Breaking News
More () »

Forced to wait | Emergency rooms crowded as metro Atlanta hospitals care for COVID patients

Shy Warren, who is a healthcare worker, says she and her son spent 8 hours at Children's this week. She's appreciative of staff working hard to keep everyone safe.

ATLANTA — On Thursday, Georgia reported more than 9,800 new cases, making it one of the top ten worst days the state has seen since the pandemic started. The state is seeing about 16% of all tests coming back positive.

Health officials want that number to be below 5%. The steady surge of new cases is putting a huge strain on our hospitals. 

Right now, hospital workers are caring for almost 4,900 COVID-19 patients and they're hitting their breaking points; Many have limited ICU bed space available. 

Some people going to the emergency rooms are forced to wait hours to be seen, including the Warren family. 

Shy Warren, mother of  twin boys, said she went to Children's Healthcare of Atlanta, Scottish Rite Hospital earlier this week with her son, Bryson, when she saw a long line just to check in.

"I wasn't expecting to see a line like that when I entered the ER," she said. "It was pretty much out the door. As soon as you walked in the door, that was the line in the waiting rooms... they both were full."

Credit: Provided.

She said that after checking in, they waited another four hours to see a doctor. Shy added they spent a total time of about eight hours at the hospital, from 8 p.m. through 4 a.m.

Warren said11-year-old Bryson was having trouble breathing, so his pediatrician recommended taking him to the emergency room.

"My son was sick, but there were some very, very sick children. There was one child that had been vomiting the whole time we were sitting in the waiting room," she said.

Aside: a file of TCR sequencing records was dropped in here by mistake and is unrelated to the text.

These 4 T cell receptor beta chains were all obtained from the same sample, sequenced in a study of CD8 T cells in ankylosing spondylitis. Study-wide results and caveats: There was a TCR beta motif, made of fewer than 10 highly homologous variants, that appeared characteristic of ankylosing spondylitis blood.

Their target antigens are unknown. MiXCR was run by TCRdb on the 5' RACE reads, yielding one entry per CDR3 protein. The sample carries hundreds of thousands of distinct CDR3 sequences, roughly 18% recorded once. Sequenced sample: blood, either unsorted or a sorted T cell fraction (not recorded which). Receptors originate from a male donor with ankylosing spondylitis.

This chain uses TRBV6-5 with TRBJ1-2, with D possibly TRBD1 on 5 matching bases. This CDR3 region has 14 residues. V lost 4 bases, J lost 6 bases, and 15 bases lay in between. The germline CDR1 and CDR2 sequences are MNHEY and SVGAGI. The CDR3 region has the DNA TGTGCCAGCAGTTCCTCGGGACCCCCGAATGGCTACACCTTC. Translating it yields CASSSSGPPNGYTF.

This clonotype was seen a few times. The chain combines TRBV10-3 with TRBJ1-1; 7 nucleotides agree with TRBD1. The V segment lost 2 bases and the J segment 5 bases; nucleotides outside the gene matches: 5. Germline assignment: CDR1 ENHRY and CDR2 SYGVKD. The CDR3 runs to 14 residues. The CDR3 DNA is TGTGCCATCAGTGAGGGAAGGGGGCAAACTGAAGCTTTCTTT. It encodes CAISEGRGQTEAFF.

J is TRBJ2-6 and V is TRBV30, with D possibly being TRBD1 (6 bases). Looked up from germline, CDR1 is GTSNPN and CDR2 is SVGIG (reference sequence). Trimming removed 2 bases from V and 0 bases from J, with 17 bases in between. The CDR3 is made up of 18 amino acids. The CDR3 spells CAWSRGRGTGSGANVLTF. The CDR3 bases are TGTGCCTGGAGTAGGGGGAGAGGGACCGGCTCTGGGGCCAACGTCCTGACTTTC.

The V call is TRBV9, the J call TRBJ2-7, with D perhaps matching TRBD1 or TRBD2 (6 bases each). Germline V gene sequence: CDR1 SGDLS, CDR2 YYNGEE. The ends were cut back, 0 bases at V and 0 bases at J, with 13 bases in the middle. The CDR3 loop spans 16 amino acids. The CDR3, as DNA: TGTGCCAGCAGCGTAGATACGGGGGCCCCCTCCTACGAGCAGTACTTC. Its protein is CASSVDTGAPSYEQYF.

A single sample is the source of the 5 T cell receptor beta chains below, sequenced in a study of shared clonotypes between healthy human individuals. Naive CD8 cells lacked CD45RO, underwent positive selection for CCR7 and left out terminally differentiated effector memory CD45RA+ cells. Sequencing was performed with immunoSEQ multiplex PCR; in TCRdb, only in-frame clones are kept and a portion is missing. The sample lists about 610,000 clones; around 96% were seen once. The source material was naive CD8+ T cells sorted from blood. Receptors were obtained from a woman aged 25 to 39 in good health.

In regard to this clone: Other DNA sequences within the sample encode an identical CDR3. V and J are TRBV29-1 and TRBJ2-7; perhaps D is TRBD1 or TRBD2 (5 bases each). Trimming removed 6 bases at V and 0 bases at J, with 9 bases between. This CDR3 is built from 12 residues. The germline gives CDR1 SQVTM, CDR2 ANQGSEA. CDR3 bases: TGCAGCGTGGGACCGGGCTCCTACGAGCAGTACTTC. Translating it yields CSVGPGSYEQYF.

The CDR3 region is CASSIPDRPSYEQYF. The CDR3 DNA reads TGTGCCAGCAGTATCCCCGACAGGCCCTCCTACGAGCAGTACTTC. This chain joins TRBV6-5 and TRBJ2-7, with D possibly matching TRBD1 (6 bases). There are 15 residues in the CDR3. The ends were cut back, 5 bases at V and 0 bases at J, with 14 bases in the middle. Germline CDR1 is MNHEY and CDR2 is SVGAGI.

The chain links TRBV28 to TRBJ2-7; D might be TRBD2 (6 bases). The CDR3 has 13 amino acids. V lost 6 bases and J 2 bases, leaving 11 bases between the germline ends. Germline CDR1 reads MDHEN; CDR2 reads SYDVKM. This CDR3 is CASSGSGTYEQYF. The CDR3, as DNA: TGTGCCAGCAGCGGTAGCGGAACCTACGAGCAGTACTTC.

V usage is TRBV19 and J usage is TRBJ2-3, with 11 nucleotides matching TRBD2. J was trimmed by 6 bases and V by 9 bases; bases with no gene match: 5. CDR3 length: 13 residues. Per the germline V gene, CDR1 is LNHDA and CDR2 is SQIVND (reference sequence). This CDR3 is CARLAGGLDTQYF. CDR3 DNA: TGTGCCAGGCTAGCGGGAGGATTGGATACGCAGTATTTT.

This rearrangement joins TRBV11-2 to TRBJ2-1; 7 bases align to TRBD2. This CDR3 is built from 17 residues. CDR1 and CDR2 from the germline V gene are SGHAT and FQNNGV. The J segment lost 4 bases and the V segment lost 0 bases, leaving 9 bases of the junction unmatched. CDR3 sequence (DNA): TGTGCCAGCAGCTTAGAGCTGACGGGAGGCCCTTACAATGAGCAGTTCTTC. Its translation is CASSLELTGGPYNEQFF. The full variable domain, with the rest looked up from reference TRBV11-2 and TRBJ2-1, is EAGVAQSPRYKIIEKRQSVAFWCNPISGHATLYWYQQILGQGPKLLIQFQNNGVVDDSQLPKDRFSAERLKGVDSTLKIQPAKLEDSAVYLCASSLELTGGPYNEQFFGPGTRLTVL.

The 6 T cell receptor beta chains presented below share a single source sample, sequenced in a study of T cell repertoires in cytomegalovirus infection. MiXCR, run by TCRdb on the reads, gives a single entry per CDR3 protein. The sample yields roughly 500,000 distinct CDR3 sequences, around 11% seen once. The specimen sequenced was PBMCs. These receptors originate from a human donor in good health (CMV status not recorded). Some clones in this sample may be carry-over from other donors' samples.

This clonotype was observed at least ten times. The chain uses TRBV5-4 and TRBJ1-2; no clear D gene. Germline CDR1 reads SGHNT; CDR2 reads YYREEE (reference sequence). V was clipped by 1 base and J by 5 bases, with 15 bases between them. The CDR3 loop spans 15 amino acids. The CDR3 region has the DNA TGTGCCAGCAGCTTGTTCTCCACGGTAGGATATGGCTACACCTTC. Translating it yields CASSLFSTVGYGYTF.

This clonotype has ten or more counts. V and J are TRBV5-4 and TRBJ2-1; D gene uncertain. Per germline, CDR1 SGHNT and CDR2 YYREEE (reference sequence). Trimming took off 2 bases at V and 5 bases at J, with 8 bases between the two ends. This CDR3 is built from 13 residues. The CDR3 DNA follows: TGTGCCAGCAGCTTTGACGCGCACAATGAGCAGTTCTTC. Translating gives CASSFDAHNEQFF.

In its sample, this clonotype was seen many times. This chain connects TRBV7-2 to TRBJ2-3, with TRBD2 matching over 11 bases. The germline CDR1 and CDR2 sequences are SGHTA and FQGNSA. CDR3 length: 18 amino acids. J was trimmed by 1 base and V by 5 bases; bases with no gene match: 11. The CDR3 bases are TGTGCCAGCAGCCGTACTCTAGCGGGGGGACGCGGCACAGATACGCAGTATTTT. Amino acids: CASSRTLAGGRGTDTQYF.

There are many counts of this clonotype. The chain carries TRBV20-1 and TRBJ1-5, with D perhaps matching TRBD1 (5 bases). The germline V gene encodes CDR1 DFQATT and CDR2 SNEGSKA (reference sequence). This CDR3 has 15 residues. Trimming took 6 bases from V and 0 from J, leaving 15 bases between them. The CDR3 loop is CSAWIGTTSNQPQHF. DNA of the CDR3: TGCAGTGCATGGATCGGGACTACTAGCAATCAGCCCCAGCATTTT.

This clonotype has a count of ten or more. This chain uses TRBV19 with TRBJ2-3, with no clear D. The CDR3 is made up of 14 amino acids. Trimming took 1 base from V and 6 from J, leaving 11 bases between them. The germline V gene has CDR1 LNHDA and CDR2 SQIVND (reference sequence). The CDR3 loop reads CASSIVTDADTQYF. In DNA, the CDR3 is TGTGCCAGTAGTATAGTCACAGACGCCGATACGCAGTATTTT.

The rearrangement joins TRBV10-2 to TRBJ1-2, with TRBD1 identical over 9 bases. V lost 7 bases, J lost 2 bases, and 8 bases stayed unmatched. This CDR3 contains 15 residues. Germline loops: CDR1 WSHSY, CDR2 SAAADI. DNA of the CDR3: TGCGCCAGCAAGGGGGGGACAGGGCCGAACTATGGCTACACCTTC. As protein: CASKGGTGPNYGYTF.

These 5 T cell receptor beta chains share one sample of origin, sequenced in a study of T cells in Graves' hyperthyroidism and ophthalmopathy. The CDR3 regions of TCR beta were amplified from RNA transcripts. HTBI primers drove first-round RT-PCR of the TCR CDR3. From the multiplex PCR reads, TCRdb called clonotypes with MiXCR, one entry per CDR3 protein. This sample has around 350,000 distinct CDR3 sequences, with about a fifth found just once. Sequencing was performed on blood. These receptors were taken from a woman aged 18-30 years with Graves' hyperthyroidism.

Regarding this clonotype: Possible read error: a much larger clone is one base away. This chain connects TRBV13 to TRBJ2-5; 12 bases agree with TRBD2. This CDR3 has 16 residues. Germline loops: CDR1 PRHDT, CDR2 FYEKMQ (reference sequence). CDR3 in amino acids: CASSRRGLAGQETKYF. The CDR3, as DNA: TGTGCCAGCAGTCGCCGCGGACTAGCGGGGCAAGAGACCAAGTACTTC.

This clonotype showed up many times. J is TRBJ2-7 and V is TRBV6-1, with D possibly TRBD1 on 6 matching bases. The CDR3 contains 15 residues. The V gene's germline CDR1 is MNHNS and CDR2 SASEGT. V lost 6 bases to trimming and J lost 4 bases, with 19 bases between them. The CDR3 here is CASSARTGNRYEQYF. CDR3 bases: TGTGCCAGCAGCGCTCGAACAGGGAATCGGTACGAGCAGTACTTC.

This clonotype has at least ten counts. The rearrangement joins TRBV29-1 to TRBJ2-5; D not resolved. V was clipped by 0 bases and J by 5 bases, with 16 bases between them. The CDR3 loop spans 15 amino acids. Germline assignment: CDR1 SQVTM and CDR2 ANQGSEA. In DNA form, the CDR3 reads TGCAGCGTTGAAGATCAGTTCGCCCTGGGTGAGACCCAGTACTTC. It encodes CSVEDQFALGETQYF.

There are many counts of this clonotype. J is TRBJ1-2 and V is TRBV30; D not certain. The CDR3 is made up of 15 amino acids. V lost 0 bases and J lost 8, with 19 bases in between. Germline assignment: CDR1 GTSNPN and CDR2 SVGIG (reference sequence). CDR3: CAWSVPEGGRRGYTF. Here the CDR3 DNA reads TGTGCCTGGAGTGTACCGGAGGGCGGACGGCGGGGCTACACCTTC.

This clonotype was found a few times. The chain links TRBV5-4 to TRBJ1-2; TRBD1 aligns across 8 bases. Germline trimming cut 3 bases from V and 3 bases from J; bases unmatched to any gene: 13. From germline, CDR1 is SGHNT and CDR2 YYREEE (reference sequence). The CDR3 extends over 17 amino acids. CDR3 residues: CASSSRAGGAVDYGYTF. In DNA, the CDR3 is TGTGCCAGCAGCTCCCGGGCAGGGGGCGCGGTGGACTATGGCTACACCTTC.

After a chest X-ray, breathing treatment and COVID swab, they were able to head back home in Douglas County. 

"So, a lot of the hospitals in between Douglas County, and CHOA were full. We received notices that their ICUs were full, their ERs were full and were not taking any more patients," said Bryson's father, Brian.

Bryson's COVID-19 test came back positive.

Credit: Provided.

“I can't say that he's doing well," said Shy. "He still is having a lot of respiratory problems, still having to do a lot of breathing treatments around the clock. And he's too lethargic to do anything."

Shy knows that feeling all too well. She was hospitalized with COVID early 2020, fighting the virus from February through April.

"It can turn really bad really quick, which it did for me. So, right now I'm very concerned for him. Respiratory illnesses are so serious, the child can be fine one minute and then the next minute you can be calling the ambulance because your child is no longer breathing."

Her time fighting with COVID-19 is what pushed Shy, who is also travel RN, to help other people fighting the virus.

“I didn't want anybody else's family member to be treated the way I was treated," she said. "My respiration was sometimes in the 60s, nobody would come in and see if I was even still breathing or alive."

According to Children's, they have 31 patients hospitalized with COVID-19 right now. Compare that to June, when they had none. They credit this high volume of patients to a combination of the Delta variant, along with an unusual summer surge of respiratory viruses.

RELATED: Delta variant's impact on children highlighted by healthcare officials

“We are seeing more COVID-19 positive patients in our emergency departments, urgent care centers and hospitals than at any time in the pandemic," said Children's Chief Medical Officer, Dr. Jim Fortenberry.

Fortenberry added that most of the kids being hospitalized at Children's with COVID have underlying medical issues.

Bryson has asthma.

"I know that some floors in [other] hospitals are being closed because there isn't enough staff to cover those floors. I can't say enough about healthcare workers right now. I say to all of them, stay strong... prayerfully things will start picking up and going in the right direction," she added.

Shy said she hopes masks become mandatory at all school districts so that no child has to go through what Bryson is feeling.

"To my nurses, keep rocking out. Doctors, keep rocking out," said Shy. "You guys are appreciated even though you don't feel like it at times, but I thank everybody at CHOA for taking care of my baby."


Before You Leave, Check This Out